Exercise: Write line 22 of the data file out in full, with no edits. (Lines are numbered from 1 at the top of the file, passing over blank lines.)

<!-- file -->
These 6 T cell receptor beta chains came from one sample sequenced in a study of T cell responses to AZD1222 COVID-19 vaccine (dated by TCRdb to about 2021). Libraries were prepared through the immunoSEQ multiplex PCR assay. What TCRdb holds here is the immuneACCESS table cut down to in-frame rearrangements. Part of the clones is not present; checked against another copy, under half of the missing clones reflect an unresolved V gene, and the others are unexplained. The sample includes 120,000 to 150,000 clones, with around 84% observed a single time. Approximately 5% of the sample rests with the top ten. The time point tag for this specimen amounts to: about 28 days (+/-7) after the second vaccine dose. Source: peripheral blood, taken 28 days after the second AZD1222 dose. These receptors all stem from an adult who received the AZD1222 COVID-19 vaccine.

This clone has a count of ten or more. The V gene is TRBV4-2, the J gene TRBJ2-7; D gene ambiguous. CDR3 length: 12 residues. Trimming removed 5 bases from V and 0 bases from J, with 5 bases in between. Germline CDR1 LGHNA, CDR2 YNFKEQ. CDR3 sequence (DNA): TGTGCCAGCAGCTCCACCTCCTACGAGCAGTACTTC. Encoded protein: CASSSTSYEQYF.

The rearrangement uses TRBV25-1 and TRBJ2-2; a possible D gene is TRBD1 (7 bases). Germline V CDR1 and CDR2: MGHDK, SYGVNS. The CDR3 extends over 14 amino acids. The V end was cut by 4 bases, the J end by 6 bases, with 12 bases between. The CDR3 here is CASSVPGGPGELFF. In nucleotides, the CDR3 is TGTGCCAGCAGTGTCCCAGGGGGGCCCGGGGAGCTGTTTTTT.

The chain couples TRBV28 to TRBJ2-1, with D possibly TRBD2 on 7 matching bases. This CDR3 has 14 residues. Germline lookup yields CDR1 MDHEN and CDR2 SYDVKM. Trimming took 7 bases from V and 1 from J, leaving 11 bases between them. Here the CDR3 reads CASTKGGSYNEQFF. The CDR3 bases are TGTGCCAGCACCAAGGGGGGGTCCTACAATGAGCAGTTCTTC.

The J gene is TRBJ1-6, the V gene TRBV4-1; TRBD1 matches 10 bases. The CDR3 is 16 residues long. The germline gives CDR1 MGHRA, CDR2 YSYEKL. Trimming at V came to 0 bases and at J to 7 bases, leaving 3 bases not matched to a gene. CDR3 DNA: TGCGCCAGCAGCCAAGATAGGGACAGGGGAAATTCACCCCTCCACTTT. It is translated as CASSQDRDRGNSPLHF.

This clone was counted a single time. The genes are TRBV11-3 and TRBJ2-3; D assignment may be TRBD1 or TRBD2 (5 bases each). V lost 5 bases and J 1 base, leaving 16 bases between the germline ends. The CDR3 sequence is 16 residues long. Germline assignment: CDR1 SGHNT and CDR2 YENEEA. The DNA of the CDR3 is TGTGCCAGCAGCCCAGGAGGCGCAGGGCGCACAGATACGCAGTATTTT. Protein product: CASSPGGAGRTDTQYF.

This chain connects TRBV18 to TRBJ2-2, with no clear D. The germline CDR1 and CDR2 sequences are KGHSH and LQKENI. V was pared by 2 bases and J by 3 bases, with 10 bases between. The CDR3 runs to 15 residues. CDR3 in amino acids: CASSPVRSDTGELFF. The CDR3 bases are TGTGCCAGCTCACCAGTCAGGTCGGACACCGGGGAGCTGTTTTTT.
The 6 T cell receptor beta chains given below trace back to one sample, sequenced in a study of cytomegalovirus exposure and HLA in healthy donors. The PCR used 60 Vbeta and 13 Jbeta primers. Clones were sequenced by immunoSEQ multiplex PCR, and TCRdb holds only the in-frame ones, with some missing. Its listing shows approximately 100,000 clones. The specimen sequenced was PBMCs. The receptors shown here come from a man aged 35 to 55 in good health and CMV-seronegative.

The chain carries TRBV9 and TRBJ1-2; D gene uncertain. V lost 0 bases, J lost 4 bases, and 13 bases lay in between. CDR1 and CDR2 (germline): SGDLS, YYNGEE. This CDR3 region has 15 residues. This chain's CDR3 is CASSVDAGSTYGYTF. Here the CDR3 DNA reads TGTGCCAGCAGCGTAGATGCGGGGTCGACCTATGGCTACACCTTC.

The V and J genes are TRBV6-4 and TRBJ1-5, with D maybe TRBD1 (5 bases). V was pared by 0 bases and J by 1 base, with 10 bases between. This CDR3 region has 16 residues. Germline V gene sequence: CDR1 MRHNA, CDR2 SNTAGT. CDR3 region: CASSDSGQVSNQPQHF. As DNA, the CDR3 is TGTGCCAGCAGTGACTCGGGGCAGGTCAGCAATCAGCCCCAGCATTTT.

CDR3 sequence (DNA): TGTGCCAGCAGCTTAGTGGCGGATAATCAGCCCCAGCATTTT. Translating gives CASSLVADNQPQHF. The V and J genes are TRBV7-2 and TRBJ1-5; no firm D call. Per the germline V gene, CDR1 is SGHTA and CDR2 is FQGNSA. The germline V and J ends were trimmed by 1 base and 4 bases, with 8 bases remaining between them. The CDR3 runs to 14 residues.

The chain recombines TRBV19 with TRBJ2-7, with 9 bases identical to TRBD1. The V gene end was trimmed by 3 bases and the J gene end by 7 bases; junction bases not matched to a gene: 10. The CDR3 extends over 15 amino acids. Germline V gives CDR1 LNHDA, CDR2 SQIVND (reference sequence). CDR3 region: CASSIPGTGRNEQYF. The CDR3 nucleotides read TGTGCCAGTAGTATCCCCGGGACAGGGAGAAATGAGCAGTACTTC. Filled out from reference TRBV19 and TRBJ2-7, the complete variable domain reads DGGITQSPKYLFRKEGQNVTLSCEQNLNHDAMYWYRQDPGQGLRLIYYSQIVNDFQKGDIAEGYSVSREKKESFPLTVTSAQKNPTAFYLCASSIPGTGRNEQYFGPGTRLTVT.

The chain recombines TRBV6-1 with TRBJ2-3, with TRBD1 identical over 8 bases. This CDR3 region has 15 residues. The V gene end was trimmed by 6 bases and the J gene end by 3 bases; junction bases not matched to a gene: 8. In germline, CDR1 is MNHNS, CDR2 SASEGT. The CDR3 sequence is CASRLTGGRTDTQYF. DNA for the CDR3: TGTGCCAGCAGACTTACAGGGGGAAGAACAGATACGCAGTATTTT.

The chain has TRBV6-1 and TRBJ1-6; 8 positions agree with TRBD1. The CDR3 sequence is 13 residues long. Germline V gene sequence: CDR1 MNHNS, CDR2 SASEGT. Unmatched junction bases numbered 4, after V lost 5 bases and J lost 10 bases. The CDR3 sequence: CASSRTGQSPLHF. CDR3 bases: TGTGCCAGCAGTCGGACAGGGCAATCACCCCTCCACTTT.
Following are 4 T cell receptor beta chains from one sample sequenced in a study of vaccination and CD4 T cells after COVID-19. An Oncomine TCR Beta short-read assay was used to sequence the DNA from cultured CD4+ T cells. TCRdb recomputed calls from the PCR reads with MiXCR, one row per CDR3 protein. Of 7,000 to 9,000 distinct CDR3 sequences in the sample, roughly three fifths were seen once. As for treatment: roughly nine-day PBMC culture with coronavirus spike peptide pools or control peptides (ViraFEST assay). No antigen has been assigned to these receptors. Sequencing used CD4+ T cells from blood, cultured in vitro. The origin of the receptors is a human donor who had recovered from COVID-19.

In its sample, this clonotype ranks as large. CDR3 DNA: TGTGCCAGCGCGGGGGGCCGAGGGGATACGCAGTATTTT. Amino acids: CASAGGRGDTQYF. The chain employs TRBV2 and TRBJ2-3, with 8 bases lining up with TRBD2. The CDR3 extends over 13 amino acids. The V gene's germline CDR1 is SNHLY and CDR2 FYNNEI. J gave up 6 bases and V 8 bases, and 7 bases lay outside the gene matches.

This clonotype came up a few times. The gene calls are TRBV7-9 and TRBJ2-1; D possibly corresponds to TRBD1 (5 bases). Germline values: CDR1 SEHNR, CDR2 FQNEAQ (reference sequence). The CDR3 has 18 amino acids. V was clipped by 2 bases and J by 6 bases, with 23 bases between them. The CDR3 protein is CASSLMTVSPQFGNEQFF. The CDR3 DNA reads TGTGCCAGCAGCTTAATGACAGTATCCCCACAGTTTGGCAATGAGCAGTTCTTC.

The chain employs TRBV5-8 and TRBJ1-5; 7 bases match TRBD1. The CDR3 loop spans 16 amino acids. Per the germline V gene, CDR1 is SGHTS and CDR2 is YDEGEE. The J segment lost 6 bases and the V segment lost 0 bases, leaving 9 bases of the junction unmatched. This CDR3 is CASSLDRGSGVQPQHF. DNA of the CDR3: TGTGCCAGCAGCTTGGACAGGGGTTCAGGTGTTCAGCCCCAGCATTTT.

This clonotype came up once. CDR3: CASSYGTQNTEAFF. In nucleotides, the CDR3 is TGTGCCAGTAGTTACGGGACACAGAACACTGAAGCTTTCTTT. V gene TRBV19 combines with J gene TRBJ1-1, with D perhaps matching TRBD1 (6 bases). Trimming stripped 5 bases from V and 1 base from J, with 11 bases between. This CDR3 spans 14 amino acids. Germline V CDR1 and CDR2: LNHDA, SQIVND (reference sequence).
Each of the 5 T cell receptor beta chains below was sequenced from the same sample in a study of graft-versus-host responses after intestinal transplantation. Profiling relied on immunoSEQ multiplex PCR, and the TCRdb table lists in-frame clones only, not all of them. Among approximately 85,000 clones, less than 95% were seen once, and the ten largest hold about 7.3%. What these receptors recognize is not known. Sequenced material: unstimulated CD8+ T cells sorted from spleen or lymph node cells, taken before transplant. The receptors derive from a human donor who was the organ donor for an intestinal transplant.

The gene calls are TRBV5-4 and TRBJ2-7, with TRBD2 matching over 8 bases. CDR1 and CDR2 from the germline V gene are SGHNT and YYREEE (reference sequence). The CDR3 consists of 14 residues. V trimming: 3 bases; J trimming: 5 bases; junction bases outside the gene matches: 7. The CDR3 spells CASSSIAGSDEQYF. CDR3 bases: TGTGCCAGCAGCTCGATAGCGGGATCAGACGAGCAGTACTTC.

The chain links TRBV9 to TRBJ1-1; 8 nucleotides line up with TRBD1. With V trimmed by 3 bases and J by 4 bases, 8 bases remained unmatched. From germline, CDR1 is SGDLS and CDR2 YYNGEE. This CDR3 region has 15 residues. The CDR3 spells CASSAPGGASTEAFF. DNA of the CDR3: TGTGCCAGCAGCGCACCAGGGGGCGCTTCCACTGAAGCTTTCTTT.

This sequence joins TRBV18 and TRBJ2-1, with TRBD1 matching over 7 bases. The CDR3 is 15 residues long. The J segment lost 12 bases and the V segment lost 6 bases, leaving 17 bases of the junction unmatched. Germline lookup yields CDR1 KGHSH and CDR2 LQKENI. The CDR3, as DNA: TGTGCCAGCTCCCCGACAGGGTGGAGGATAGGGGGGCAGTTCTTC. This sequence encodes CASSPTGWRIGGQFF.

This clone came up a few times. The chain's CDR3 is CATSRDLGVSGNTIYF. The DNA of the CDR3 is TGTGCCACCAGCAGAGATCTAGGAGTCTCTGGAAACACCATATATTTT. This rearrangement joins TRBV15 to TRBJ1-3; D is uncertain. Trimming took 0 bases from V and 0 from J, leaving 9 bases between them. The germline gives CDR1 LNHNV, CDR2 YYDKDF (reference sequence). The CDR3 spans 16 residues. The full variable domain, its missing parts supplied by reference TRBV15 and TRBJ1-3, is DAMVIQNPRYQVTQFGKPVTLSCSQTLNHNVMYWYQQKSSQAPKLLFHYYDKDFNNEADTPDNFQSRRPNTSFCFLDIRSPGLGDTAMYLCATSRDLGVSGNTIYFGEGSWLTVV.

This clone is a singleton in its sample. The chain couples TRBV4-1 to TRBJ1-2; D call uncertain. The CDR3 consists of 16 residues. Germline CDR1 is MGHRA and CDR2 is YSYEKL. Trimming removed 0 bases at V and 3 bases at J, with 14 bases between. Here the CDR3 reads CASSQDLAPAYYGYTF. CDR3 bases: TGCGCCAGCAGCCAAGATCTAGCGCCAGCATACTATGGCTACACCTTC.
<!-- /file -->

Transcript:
The chain links TRBV9 to TRBJ1-1; 8 nucleotides line up with TRBD1. With V trimmed by 3 bases and J by 4 bases, 8 bases remained unmatched. From germline, CDR1 is SGDLS and CDR2 YYNGEE. This CDR3 region has 15 residues. The CDR3 spells CASSAPGGASTEAFF. DNA of the CDR3: TGTGCCAGCAGCGCACCAGGGGGCGCTTCCACTGAAGCTTTCTTT.